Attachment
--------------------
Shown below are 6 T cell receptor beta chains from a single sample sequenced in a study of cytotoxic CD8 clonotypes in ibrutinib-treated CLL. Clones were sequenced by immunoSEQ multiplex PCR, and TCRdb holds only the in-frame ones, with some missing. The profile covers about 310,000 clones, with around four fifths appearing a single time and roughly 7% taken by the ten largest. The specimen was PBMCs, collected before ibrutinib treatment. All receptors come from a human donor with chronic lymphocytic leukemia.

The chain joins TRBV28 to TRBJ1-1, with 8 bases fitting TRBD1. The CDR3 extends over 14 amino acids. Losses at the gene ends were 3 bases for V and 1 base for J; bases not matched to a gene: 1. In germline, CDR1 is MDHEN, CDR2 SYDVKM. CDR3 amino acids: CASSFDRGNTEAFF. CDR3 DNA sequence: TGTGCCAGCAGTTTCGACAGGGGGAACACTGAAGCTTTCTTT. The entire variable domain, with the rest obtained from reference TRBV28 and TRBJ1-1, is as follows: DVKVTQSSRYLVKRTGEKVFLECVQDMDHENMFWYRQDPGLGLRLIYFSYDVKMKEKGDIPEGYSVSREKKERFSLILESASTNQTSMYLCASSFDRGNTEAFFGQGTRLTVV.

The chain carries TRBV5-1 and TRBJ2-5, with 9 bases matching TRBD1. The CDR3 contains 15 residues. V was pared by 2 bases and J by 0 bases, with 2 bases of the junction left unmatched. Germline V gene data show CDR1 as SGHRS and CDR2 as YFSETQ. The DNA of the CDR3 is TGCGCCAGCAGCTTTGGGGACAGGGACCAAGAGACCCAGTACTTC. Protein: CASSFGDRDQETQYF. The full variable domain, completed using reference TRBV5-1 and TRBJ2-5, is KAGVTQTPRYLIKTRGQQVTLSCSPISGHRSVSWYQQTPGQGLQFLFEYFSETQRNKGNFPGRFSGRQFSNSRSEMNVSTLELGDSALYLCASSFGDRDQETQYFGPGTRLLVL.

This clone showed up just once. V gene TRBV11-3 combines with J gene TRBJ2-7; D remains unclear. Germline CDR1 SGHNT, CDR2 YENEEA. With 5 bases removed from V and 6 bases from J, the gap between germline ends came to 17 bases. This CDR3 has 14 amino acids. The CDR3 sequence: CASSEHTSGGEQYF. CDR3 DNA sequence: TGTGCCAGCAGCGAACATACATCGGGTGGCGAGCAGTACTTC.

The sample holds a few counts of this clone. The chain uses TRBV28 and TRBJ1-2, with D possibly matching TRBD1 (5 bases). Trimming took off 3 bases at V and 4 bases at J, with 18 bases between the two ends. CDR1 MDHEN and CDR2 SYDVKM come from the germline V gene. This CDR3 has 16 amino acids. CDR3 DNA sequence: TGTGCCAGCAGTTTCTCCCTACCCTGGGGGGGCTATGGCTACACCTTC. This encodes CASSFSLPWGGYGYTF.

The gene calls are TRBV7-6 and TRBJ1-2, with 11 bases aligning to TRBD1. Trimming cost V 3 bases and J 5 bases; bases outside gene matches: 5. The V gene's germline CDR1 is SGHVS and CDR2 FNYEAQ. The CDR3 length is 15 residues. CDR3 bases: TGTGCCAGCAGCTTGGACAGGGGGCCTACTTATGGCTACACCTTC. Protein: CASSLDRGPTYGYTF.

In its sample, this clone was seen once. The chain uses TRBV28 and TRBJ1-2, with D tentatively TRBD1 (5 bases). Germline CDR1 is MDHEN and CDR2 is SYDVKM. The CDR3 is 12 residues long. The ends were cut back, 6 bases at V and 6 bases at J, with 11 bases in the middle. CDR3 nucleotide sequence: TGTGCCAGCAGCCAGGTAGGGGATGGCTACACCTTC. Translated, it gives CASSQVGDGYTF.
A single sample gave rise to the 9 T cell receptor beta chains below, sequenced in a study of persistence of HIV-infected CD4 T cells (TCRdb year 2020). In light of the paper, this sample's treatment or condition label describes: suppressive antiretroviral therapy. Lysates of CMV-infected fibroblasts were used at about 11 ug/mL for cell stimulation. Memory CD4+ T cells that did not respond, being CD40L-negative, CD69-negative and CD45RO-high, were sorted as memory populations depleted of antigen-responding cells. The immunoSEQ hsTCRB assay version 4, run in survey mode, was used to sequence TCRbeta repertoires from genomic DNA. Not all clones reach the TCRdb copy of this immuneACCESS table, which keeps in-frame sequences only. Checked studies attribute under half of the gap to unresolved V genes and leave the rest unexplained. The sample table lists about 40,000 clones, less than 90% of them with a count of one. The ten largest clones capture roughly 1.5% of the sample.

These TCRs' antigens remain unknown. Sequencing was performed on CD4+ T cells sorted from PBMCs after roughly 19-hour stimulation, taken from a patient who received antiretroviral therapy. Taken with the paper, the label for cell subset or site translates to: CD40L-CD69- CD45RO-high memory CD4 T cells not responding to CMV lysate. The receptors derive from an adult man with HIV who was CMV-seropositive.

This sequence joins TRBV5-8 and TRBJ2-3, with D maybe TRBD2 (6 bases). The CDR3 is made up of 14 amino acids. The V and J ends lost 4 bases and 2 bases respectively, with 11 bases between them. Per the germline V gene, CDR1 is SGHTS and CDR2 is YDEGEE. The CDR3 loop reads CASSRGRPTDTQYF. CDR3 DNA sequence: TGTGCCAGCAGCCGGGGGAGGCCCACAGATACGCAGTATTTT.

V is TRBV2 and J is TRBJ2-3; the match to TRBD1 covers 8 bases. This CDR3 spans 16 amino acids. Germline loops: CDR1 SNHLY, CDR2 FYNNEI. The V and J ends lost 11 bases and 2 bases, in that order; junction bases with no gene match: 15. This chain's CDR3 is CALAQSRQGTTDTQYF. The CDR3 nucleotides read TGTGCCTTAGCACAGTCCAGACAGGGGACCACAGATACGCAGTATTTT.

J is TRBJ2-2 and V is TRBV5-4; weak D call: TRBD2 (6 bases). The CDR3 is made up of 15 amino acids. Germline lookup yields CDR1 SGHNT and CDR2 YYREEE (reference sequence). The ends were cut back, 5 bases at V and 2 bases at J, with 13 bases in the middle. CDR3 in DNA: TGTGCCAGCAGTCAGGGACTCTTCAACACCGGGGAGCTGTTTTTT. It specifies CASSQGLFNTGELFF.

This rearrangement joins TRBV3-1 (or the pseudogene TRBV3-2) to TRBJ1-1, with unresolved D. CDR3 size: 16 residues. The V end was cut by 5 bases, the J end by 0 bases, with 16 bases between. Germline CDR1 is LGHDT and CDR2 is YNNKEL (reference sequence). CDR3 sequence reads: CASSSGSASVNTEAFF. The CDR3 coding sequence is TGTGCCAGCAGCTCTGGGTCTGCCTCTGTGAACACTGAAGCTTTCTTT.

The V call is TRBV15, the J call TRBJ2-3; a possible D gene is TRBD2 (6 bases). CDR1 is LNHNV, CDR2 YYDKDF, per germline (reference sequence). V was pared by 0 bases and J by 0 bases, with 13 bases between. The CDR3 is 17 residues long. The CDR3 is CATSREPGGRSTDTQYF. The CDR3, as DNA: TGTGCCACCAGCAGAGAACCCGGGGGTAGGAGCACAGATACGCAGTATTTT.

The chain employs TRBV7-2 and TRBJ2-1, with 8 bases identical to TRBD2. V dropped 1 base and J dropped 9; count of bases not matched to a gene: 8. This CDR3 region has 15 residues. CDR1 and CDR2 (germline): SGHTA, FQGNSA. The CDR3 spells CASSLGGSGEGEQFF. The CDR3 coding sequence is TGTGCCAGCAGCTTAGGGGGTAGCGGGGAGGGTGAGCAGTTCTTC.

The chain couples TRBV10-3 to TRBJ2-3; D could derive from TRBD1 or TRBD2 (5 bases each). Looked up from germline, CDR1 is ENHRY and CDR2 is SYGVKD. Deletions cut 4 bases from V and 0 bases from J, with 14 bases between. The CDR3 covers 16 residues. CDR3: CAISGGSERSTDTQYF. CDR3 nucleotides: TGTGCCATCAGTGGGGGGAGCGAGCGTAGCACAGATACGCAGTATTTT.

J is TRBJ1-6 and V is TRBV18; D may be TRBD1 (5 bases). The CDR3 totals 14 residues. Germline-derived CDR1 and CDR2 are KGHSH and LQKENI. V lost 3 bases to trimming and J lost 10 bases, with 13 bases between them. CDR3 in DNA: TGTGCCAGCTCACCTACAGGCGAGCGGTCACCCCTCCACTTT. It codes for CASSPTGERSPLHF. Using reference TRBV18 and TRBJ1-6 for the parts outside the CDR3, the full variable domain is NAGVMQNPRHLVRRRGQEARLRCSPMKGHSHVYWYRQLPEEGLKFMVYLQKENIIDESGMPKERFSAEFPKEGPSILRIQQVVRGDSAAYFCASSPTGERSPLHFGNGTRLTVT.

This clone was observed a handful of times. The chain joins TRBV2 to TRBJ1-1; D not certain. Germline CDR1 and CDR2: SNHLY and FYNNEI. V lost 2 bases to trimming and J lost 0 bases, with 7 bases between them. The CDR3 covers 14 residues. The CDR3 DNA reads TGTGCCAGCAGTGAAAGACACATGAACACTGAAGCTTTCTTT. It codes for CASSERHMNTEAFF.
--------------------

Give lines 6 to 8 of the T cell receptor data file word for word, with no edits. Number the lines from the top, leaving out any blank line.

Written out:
The gene calls are TRBV7-6 and TRBJ1-2, with 11 bases aligning to TRBD1. Trimming cost V 3 bases and J 5 bases; bases outside gene matches: 5. The V gene's germline CDR1 is SGHVS and CDR2 FNYEAQ. The CDR3 length is 15 residues. CDR3 bases: TGTGCCAGCAGCTTGGACAGGGGGCCTACTTATGGCTACACCTTC. Protein: CASSLDRGPTYGYTF.

In its sample, this clone was seen once. The chain uses TRBV28 and TRBJ1-2, with D tentatively TRBD1 (5 bases). Germline CDR1 is MDHEN and CDR2 is SYDVKM. The CDR3 is 12 residues long. The ends were cut back, 6 bases at V and 6 bases at J, with 11 bases in the middle. CDR3 nucleotide sequence: TGTGCCAGCAGCCAGGTAGGGGATGGCTACACCTTC. Translated, it gives CASSQVGDGYTF.
A single sample gave rise to the 9 T cell receptor beta chains below, sequenced in a study of persistence of HIV-infected CD4 T cells (TCRdb year 2020). In light of the paper, this sample's treatment or condition label describes: suppressive antiretroviral therapy. Lysates of CMV-infected fibroblasts were used at about 11 ug/mL for cell stimulation. Memory CD4+ T cells that did not respond, being CD40L-negative, CD69-negative and CD45RO-high, were sorted as memory populations depleted of antigen-responding cells. The immunoSEQ hsTCRB assay version 4, run in survey mode, was used to sequence TCRbeta repertoires from genomic DNA. Not all clones reach the TCRdb copy of this immuneACCESS table, which keeps in-frame sequences only. Checked studies attribute under half of the gap to unresolved V genes and leave the rest unexplained. The sample table lists about 40,000 clones, less than 90% of them with a count of one. The ten largest clones capture roughly 1.5% of the sample.